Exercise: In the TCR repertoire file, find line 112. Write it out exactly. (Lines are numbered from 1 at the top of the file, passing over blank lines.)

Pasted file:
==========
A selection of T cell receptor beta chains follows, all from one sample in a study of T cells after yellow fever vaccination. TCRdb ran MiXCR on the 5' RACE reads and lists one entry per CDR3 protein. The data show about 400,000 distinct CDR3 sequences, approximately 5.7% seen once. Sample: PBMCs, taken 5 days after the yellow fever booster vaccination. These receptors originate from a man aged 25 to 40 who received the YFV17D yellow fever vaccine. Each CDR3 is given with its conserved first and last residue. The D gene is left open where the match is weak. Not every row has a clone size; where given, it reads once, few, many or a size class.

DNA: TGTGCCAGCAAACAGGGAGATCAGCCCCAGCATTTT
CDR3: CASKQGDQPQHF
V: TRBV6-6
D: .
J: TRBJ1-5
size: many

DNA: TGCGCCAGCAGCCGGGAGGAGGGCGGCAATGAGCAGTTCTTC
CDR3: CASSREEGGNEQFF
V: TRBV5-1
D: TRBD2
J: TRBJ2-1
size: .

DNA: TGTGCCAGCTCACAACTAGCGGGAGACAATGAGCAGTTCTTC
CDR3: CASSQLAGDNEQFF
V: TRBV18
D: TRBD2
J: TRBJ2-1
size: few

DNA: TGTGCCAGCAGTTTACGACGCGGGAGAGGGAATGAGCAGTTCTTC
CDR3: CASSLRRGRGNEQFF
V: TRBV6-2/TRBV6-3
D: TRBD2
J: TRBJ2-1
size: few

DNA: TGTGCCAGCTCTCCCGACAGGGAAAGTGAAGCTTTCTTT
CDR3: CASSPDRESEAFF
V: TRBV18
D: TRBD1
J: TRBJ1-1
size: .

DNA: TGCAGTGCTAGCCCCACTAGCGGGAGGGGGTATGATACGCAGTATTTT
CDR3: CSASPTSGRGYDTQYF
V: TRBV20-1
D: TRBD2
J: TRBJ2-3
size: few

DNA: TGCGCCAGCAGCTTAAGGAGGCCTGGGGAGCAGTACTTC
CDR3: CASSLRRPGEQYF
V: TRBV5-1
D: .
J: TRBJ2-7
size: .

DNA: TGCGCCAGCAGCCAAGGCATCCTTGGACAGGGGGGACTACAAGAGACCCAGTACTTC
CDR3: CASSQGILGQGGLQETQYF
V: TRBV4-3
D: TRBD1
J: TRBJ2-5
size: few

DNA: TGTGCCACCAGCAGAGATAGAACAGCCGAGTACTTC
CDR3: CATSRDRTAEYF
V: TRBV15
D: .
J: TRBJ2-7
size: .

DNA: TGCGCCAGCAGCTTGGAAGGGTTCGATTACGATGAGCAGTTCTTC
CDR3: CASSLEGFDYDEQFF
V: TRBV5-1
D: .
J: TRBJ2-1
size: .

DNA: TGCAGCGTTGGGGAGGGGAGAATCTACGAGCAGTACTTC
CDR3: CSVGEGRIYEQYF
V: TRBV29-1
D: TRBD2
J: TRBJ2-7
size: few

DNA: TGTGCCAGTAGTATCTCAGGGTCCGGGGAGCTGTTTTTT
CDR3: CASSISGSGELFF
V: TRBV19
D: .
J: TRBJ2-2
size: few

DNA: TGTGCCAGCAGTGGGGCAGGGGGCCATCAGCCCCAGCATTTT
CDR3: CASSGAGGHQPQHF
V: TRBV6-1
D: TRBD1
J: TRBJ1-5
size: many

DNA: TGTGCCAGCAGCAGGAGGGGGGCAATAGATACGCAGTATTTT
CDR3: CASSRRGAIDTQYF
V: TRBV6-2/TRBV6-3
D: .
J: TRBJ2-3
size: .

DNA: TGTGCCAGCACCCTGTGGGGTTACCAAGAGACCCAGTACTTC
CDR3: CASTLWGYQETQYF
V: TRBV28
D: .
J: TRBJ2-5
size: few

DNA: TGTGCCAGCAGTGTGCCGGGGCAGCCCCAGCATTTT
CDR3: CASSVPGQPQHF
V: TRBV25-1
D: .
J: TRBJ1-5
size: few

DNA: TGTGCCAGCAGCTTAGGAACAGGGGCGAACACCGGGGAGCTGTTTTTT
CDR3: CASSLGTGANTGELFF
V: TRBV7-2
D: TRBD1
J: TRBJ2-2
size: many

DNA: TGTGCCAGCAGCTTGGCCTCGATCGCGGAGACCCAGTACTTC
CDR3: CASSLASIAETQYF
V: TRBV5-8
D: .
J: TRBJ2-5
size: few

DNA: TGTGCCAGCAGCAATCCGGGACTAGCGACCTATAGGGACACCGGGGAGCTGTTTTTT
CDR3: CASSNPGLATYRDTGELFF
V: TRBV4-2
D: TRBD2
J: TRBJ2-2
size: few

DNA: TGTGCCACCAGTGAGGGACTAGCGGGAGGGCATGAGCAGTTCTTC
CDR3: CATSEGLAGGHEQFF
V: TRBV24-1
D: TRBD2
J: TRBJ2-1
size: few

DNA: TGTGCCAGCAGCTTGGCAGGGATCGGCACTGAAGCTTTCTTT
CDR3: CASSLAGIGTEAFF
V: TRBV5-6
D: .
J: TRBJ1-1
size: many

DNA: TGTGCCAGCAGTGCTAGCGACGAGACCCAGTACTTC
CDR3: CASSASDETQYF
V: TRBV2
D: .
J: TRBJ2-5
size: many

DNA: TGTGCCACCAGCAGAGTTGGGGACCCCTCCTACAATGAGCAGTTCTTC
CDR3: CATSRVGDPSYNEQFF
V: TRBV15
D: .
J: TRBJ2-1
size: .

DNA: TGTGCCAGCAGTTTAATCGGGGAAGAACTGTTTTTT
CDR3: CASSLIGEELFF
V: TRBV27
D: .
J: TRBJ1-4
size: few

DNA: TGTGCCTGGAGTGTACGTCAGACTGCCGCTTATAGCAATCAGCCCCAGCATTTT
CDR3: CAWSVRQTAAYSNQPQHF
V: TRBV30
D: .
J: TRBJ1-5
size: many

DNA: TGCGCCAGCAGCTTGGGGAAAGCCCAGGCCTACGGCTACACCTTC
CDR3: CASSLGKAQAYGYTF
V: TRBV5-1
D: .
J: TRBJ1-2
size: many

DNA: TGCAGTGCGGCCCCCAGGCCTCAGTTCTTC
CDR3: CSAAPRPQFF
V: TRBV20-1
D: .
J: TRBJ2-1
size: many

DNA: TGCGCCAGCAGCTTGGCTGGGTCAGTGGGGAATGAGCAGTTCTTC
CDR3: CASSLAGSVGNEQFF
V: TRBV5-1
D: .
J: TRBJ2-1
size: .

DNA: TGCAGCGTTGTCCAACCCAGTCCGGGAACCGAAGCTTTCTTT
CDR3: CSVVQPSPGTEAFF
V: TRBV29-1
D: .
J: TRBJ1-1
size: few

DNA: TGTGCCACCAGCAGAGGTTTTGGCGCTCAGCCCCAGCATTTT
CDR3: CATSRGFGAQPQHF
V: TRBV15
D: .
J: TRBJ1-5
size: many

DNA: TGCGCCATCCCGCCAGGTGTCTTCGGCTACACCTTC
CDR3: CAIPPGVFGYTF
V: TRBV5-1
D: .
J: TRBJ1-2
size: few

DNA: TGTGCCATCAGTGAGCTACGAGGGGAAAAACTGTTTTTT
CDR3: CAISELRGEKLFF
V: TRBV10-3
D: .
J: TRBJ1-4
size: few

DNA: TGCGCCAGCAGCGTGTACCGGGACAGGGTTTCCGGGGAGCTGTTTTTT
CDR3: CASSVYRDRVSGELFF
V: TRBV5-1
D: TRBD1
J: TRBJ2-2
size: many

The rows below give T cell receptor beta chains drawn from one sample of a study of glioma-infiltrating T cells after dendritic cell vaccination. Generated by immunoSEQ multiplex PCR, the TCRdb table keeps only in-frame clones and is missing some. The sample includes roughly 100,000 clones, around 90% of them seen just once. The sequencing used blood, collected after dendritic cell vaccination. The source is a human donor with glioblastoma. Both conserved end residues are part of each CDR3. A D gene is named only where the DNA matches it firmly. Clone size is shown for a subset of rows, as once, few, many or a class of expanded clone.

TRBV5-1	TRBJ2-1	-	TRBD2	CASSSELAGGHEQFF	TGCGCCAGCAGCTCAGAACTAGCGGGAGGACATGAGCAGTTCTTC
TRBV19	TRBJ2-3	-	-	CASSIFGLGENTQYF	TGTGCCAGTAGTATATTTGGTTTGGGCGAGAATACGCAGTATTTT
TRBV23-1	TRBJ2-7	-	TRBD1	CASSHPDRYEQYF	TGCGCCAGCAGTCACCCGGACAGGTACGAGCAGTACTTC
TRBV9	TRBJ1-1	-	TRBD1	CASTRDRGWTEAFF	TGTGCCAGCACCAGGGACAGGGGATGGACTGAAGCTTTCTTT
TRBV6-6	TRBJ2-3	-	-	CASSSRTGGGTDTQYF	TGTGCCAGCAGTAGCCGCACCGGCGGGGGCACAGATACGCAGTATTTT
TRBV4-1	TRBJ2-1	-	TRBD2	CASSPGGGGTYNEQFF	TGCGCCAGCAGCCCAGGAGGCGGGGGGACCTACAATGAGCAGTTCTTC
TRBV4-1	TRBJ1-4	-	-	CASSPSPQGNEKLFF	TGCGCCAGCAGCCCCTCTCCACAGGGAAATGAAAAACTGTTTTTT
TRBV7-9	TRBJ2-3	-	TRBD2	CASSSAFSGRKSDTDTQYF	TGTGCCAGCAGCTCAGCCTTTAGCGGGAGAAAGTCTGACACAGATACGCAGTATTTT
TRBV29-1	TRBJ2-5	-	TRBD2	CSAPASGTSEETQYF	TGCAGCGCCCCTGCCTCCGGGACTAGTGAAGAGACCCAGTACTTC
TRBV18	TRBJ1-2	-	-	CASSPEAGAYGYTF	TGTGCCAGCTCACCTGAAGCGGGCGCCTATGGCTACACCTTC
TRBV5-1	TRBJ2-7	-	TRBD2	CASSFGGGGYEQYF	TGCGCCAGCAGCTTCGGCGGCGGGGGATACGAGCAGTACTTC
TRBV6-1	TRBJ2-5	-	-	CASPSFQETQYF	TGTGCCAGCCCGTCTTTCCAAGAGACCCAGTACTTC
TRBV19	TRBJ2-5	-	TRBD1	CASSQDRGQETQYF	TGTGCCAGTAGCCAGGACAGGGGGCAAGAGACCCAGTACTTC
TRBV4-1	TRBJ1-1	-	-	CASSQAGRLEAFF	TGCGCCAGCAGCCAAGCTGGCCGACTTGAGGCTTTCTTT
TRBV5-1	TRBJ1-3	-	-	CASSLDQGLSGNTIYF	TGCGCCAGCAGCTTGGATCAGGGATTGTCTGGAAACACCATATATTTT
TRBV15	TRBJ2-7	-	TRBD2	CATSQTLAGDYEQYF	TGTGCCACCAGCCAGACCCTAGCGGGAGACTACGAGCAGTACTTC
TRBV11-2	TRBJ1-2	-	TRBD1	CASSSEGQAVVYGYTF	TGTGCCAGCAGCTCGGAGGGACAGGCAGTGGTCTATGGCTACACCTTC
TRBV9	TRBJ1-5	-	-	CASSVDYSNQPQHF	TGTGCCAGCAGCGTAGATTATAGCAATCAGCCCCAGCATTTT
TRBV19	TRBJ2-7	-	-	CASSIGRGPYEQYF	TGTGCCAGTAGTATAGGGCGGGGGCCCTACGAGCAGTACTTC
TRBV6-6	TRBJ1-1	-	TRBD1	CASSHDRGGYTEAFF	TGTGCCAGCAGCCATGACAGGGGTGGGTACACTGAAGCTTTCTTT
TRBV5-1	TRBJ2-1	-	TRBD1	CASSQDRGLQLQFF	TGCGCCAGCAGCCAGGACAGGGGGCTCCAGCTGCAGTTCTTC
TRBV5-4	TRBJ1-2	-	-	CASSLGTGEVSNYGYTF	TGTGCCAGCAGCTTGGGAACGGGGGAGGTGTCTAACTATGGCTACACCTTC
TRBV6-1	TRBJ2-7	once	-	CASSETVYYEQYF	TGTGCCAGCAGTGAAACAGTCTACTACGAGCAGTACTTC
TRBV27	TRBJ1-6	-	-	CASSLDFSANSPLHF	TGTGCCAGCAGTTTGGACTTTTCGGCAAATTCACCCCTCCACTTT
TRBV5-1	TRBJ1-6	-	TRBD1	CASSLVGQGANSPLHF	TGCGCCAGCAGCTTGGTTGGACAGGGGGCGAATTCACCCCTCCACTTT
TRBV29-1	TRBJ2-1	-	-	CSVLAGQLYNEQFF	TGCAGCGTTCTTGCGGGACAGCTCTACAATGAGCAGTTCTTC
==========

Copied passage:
V: TRBV4-2